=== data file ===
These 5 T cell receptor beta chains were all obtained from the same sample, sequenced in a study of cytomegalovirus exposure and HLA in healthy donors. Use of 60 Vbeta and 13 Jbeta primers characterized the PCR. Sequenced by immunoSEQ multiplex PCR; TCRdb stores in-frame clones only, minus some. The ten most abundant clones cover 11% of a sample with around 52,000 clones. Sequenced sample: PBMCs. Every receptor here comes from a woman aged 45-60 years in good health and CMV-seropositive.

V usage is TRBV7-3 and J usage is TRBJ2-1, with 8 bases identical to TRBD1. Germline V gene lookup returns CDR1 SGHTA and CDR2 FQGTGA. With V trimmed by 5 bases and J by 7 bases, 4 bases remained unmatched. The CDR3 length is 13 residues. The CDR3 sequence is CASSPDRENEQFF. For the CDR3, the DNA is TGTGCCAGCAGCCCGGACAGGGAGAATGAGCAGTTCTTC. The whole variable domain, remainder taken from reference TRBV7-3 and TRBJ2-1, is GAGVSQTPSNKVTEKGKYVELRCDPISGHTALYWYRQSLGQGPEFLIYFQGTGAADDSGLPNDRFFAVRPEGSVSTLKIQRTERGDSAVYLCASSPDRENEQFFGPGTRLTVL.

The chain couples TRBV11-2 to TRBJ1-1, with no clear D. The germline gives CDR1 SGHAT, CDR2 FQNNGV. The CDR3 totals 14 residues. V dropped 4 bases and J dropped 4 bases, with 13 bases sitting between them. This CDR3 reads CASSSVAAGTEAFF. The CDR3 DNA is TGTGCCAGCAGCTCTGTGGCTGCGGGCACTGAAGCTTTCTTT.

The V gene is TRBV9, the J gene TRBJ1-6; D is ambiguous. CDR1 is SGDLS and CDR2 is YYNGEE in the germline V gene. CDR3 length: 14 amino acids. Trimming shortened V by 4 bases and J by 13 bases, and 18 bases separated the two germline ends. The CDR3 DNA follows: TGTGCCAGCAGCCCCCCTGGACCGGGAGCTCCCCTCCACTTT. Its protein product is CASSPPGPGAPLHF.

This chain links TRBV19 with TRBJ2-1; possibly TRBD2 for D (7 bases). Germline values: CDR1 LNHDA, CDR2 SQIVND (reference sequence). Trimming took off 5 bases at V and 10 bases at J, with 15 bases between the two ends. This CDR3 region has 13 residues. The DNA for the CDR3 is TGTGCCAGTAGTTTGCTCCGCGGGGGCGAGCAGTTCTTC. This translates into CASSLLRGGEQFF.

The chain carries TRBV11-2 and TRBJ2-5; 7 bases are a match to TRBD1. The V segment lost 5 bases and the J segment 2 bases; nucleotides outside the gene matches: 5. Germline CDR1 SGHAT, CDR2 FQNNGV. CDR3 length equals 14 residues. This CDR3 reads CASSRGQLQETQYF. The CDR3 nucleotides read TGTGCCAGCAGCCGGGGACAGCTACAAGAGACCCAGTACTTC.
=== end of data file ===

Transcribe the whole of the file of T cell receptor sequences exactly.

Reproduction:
These 5 T cell receptor beta chains were all obtained from the same sample, sequenced in a study of cytomegalovirus exposure and HLA in healthy donors. Use of 60 Vbeta and 13 Jbeta primers characterized the PCR. Sequenced by immunoSEQ multiplex PCR; TCRdb stores in-frame clones only, minus some. The ten most abundant clones cover 11% of a sample with around 52,000 clones. Sequenced sample: PBMCs. Every receptor here comes from a woman aged 45-60 years in good health and CMV-seropositive.

V usage is TRBV7-3 and J usage is TRBJ2-1, with 8 bases identical to TRBD1. Germline V gene lookup returns CDR1 SGHTA and CDR2 FQGTGA. With V trimmed by 5 bases and J by 7 bases, 4 bases remained unmatched. The CDR3 length is 13 residues. The CDR3 sequence is CASSPDRENEQFF. For the CDR3, the DNA is TGTGCCAGCAGCCCGGACAGGGAGAATGAGCAGTTCTTC. The whole variable domain, remainder taken from reference TRBV7-3 and TRBJ2-1, is GAGVSQTPSNKVTEKGKYVELRCDPISGHTALYWYRQSLGQGPEFLIYFQGTGAADDSGLPNDRFFAVRPEGSVSTLKIQRTERGDSAVYLCASSPDRENEQFFGPGTRLTVL.

The chain couples TRBV11-2 to TRBJ1-1, with no clear D. The germline gives CDR1 SGHAT, CDR2 FQNNGV. The CDR3 totals 14 residues. V dropped 4 bases and J dropped 4 bases, with 13 bases sitting between them. This CDR3 reads CASSSVAAGTEAFF. The CDR3 DNA is TGTGCCAGCAGCTCTGTGGCTGCGGGCACTGAAGCTTTCTTT.

The V gene is TRBV9, the J gene TRBJ1-6; D is ambiguous. CDR1 is SGDLS and CDR2 is YYNGEE in the germline V gene. CDR3 length: 14 amino acids. Trimming shortened V by 4 bases and J by 13 bases, and 18 bases separated the two germline ends. The CDR3 DNA follows: TGTGCCAGCAGCCCCCCTGGACCGGGAGCTCCCCTCCACTTT. Its protein product is CASSPPGPGAPLHF.

This chain links TRBV19 with TRBJ2-1; possibly TRBD2 for D (7 bases). Germline values: CDR1 LNHDA, CDR2 SQIVND (reference sequence). Trimming took off 5 bases at V and 10 bases at J, with 15 bases between the two ends. This CDR3 region has 13 residues. The DNA for the CDR3 is TGTGCCAGTAGTTTGCTCCGCGGGGGCGAGCAGTTCTTC. This translates into CASSLLRGGEQFF.

The chain carries TRBV11-2 and TRBJ2-5; 7 bases are a match to TRBD1. The V segment lost 5 bases and the J segment 2 bases; nucleotides outside the gene matches: 5. Germline CDR1 SGHAT, CDR2 FQNNGV. CDR3 length equals 14 residues. This CDR3 reads CASSRGQLQETQYF. The CDR3 nucleotides read TGTGCCAGCAGCCGGGGACAGCTACAAGAGACCCAGTACTTC.